Japan 5: Smitten in Carriage 4

Written by

Andrew Millar


January 5, 2008

I like train travel. It’s far better than a plane these days.

Firstly you don’t have to completely unpack everything and have it irradiated before boarding. I don’t get jet lag. There is more room so you can wander about a bit and stretch your legs. You get to see the country you’ve paid so much to transport yourself to, not just the westernised, standardised city bits. And in Japan, the level of service is the same, if not better. (For one thing you can buy a can of Asahi on a train, all internal flights in Japan are ‘dry’.)

But believe me when I say the level of service is the same, if not better.

We are greeted by a delightful young attendant on boarding the ‘Hokuto 8’ from Sapporo to Hakodate. It is the first leg of a 12 hour trip that would end 4 trains later in Shinjuku. Her name badge simply says M. Ochiai. Before the train had left the station, she has offered us knee blankets. (The Japanese like to sleep on public transport. In fact the guy in the next seat is already snoring loudly.) She has returned moments later with long cool refresher towels.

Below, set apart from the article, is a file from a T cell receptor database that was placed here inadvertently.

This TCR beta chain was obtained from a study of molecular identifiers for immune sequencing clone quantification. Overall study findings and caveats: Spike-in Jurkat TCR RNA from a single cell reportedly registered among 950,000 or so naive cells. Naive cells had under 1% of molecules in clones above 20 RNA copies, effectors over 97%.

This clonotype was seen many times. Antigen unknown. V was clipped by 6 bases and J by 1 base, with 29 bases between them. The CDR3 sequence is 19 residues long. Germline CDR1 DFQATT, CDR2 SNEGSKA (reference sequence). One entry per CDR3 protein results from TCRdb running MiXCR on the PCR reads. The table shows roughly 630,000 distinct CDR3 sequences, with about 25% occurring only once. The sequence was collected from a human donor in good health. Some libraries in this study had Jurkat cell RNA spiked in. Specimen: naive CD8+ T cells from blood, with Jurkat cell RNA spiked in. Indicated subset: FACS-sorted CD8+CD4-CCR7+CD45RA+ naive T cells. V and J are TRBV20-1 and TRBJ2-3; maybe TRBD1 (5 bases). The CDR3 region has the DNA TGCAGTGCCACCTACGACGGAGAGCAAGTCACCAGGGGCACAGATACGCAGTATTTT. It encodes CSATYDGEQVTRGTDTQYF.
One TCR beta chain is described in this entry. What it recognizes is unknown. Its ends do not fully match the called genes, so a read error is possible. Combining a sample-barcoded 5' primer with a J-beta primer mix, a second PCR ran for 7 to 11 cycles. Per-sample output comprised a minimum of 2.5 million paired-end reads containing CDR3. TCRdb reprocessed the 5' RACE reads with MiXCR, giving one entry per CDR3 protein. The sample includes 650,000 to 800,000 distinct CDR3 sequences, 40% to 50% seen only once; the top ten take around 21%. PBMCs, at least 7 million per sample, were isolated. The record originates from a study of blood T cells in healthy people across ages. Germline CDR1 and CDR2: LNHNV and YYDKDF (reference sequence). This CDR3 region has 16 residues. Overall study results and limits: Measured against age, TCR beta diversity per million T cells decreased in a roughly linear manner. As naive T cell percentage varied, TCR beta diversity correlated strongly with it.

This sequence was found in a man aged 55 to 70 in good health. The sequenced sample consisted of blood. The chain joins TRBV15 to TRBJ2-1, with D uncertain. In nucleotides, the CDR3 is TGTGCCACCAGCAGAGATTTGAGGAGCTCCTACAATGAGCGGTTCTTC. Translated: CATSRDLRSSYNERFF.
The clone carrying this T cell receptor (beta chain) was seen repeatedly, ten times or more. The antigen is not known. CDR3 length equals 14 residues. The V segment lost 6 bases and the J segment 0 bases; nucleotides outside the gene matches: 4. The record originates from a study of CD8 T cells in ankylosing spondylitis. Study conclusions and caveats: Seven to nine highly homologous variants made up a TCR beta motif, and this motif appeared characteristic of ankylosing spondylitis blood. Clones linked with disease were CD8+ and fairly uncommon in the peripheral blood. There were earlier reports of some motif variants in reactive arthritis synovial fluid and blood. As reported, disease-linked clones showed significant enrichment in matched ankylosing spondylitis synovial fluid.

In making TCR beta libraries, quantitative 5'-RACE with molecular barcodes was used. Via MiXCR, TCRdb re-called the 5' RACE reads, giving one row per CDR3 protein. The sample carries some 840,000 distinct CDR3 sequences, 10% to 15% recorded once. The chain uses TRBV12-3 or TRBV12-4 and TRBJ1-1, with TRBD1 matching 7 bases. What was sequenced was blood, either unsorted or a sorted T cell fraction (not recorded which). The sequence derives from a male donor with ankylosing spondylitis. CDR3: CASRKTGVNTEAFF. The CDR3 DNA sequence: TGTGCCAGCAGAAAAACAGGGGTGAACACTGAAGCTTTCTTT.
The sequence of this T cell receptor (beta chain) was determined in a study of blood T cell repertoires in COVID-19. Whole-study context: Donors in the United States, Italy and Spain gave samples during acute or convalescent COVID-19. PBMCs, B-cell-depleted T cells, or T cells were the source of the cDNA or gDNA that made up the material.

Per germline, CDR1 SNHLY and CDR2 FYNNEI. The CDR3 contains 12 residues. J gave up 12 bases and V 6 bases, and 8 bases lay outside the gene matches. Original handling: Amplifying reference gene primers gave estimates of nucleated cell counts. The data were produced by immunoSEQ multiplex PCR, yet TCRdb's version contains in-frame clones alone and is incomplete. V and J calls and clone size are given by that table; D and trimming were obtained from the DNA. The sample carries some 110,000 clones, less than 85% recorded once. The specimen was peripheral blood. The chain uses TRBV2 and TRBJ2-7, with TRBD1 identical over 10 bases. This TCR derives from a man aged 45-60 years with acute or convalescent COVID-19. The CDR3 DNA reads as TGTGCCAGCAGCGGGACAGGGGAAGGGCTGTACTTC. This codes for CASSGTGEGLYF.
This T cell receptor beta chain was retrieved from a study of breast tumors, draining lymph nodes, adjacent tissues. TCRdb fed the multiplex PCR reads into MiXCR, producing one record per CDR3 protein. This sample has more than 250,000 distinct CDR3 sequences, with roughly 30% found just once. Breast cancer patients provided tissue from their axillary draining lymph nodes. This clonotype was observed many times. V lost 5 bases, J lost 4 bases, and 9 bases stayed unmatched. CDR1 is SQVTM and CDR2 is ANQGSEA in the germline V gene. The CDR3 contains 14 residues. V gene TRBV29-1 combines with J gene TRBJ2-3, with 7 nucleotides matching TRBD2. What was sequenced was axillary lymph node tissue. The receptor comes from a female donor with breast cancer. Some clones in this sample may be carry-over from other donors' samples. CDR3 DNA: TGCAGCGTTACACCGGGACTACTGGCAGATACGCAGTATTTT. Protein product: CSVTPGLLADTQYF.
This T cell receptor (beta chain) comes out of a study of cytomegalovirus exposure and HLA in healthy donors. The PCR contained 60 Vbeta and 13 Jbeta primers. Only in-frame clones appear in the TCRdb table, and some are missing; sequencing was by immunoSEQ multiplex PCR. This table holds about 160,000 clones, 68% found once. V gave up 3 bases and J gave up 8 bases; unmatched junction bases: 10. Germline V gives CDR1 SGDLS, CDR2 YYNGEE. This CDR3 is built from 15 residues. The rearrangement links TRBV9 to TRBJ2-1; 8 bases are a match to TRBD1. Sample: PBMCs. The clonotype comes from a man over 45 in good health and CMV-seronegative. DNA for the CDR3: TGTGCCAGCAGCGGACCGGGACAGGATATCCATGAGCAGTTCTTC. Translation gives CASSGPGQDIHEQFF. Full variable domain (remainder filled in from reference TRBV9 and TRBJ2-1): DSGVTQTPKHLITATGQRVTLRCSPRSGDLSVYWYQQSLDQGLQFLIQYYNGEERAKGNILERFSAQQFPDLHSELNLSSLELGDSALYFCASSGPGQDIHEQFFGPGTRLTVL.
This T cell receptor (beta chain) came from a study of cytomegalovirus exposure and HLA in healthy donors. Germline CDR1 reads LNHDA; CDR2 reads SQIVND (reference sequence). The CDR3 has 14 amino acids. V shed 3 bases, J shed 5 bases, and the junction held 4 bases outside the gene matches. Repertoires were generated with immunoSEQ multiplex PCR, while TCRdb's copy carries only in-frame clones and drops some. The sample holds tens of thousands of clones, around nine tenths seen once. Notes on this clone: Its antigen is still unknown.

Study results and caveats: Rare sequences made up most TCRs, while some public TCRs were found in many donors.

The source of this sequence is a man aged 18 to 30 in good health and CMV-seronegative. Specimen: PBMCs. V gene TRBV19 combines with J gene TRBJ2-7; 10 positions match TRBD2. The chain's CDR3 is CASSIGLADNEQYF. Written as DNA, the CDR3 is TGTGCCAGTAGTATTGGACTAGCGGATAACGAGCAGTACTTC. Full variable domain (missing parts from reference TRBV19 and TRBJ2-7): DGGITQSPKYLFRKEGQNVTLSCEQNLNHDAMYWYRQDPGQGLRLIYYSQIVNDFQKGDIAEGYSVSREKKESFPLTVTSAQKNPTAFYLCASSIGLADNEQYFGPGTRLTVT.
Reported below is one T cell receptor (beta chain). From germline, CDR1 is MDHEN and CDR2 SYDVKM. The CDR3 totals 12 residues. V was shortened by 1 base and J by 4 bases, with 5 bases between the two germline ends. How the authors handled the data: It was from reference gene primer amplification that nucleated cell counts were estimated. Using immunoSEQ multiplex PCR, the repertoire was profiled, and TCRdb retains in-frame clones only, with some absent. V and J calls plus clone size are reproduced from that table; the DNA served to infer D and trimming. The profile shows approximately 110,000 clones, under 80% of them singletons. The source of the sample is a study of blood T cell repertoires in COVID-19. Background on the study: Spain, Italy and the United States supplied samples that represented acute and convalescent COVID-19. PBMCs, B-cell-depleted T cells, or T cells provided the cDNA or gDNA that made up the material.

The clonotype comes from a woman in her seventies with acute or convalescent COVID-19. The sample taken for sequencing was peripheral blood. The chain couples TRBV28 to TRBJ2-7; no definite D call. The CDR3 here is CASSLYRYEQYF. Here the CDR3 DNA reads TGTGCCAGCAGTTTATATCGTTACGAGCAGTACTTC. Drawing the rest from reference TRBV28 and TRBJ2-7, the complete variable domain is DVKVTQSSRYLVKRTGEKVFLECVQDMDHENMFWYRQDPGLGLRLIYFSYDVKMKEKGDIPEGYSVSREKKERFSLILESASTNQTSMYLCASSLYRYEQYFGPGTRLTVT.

As the train leaves the station she introduced herself in along quite, soft speech, almost a whisper. It is almost like we are listening to her thoughts. The serene smile she has on her face tells me that she is not faking.

Next came the time to check our tickets. Which was followed by the offer of tea. “Hot-o?” “Hai, onegai shimass. Hot-o sencha, arrigato.” “Domo arrigato gozaimass.” “Domo, domo.”

But the most endearing thing of all is that each time she leaves the carriage she turns and bows to the sleeping passengers. It is a quiet serene bow with her eyes gently closing as her head slowly tilts forward and she bends gently from the waist.

I have to look up each time. It is the sweetest thing.

Now we are pulling into Hakodate and see reappears in full uniform and makes a long speech in Japanese the sense of which doesn’t need translation. Her face and smile say it all.

There is no equivalent anywhere else in the world.